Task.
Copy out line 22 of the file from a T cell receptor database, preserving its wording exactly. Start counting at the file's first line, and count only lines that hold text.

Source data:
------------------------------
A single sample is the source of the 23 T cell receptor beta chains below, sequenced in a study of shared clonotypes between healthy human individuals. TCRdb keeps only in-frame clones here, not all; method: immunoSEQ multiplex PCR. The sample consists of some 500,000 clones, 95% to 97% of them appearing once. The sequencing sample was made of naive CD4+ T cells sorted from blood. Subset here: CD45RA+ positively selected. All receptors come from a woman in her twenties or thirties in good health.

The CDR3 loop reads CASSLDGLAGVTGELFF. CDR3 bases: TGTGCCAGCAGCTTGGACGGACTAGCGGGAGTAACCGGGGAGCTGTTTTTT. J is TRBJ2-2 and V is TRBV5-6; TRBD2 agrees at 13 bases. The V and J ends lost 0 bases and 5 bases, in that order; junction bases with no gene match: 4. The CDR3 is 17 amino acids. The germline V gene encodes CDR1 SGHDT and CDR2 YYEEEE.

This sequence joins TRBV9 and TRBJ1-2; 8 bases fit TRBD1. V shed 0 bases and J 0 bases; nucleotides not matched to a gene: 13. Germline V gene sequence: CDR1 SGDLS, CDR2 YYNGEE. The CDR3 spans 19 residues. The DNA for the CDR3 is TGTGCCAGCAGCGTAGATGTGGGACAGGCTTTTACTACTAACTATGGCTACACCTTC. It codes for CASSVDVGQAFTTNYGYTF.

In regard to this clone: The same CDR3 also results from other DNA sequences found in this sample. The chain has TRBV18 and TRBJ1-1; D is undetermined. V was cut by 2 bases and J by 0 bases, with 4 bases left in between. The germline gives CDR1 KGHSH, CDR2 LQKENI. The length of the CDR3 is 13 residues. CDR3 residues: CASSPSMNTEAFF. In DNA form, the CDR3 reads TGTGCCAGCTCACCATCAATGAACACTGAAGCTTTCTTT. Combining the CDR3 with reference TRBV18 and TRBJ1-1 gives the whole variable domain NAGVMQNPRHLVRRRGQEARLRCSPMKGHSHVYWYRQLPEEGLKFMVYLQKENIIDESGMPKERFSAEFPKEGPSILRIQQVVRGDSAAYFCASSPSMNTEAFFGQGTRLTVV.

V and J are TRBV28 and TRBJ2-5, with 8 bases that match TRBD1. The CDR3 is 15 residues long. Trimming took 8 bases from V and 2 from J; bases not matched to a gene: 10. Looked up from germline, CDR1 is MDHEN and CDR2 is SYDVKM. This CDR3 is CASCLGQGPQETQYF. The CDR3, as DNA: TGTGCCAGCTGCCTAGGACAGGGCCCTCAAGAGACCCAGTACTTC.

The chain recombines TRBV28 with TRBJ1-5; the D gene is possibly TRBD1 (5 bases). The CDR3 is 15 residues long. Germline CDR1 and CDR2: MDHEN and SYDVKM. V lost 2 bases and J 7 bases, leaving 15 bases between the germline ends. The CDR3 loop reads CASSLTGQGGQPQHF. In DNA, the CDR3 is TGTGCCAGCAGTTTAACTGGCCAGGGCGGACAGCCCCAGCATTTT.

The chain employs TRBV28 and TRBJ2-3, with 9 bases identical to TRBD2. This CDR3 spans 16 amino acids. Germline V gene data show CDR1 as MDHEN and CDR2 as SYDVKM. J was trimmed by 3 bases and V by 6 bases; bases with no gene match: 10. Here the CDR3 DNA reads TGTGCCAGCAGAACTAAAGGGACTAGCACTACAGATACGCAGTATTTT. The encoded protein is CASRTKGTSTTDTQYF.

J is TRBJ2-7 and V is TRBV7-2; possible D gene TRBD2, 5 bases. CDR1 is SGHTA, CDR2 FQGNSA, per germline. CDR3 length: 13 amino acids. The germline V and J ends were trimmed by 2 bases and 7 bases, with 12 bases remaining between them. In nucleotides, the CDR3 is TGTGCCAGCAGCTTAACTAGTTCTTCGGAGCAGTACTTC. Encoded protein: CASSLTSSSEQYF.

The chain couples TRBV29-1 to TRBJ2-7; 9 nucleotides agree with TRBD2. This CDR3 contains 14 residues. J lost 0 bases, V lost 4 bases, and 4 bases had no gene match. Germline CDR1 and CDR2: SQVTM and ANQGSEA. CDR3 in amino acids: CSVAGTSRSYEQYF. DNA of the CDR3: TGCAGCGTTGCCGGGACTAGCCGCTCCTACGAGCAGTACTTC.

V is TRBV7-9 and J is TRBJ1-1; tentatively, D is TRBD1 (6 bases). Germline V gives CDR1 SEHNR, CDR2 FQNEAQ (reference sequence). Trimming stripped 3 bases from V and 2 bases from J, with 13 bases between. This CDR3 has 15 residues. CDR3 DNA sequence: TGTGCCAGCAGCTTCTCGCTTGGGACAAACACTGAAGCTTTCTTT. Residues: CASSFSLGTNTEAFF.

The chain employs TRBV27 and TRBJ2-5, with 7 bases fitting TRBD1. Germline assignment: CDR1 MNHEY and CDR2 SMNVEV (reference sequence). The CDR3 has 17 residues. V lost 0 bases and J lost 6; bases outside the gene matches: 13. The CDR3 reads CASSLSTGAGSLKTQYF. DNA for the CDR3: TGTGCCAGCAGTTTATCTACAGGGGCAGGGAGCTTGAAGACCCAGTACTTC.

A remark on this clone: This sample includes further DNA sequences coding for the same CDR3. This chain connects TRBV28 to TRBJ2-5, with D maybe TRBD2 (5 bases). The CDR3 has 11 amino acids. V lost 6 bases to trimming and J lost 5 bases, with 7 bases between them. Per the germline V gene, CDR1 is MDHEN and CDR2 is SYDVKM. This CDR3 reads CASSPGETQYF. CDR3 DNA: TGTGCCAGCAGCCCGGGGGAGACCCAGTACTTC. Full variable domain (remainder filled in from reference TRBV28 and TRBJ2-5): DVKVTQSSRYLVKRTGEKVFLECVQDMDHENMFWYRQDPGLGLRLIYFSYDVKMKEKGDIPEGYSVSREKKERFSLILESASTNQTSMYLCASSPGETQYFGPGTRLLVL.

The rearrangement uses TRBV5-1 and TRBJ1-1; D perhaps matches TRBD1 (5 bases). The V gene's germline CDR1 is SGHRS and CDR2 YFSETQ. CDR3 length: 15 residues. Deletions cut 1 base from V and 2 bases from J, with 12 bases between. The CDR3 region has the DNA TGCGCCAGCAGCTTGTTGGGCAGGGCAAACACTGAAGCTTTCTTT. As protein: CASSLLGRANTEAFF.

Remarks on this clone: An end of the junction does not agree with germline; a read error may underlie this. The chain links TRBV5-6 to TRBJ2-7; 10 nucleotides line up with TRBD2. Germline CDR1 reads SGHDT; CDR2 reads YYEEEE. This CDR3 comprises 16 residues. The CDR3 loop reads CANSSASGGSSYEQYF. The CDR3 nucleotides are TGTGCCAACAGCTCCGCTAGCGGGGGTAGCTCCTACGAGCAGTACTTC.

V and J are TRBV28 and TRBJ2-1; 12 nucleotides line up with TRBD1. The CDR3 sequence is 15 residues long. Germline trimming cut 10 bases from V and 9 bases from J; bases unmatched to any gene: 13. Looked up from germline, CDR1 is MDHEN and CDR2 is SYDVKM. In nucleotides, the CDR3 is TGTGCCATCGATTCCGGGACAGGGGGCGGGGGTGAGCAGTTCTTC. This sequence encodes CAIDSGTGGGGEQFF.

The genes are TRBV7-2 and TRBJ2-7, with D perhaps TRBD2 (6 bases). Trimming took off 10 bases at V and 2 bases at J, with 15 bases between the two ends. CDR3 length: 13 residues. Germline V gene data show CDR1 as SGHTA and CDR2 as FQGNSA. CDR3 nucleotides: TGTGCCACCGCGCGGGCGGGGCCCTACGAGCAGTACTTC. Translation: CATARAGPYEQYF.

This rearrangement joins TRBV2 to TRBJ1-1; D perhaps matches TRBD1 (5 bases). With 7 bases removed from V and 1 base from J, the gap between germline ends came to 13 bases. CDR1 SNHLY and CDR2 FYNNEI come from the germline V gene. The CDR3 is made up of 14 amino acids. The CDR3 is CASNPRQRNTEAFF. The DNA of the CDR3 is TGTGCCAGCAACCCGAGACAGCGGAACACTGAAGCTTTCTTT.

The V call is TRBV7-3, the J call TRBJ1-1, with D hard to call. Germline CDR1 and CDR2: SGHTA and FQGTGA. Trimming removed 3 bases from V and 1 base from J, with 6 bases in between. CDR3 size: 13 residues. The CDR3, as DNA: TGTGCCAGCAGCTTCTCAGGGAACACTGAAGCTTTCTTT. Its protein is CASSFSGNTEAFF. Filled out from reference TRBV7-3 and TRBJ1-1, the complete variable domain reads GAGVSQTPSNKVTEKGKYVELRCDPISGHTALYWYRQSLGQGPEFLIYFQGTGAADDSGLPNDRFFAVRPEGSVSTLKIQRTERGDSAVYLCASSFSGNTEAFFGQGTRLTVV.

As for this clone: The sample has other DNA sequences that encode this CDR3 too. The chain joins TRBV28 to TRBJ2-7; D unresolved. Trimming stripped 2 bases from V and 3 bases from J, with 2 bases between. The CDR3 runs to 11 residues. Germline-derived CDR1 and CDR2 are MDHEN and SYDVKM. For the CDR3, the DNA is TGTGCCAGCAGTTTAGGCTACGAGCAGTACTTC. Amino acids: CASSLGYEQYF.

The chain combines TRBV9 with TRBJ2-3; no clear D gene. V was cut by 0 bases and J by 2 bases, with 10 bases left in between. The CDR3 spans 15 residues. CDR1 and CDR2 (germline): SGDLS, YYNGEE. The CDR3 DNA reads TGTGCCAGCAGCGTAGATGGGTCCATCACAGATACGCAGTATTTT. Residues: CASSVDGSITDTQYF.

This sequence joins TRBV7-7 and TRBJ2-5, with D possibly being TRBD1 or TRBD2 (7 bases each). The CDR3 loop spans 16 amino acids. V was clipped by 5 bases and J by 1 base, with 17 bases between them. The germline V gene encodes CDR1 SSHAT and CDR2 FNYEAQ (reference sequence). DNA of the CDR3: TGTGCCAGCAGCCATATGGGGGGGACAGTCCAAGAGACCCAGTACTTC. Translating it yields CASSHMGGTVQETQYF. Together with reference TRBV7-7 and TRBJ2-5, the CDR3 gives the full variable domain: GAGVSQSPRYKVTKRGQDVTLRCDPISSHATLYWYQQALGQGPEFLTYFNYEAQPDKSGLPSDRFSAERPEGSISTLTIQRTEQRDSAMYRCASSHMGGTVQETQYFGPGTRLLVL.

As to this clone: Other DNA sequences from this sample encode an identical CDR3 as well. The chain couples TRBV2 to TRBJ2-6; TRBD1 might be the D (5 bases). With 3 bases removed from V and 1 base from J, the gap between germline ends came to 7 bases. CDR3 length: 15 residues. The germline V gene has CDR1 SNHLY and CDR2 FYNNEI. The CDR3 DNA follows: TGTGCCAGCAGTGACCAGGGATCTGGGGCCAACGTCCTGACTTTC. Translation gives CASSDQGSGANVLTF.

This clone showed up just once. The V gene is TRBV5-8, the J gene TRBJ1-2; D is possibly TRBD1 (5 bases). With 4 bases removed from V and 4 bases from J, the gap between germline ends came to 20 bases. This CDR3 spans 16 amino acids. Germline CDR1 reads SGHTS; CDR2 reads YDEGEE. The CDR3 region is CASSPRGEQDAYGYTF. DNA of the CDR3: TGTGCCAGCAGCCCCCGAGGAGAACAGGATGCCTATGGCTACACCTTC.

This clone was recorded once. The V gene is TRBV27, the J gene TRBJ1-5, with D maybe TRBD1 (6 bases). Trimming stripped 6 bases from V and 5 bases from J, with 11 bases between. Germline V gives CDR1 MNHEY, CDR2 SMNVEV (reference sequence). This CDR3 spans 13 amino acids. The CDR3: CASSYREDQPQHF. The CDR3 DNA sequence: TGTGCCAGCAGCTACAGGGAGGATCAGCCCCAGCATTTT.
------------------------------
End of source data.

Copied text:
As to this clone: Other DNA sequences from this sample encode an identical CDR3 as well. The chain couples TRBV2 to TRBJ2-6; TRBD1 might be the D (5 bases). With 3 bases removed from V and 1 base from J, the gap between germline ends came to 7 bases. CDR3 length: 15 residues. The germline V gene has CDR1 SNHLY and CDR2 FYNNEI. The CDR3 DNA follows: TGTGCCAGCAGTGACCAGGGATCTGGGGCCAACGTCCTGACTTTC. Translation gives CASSDQGSGANVLTF.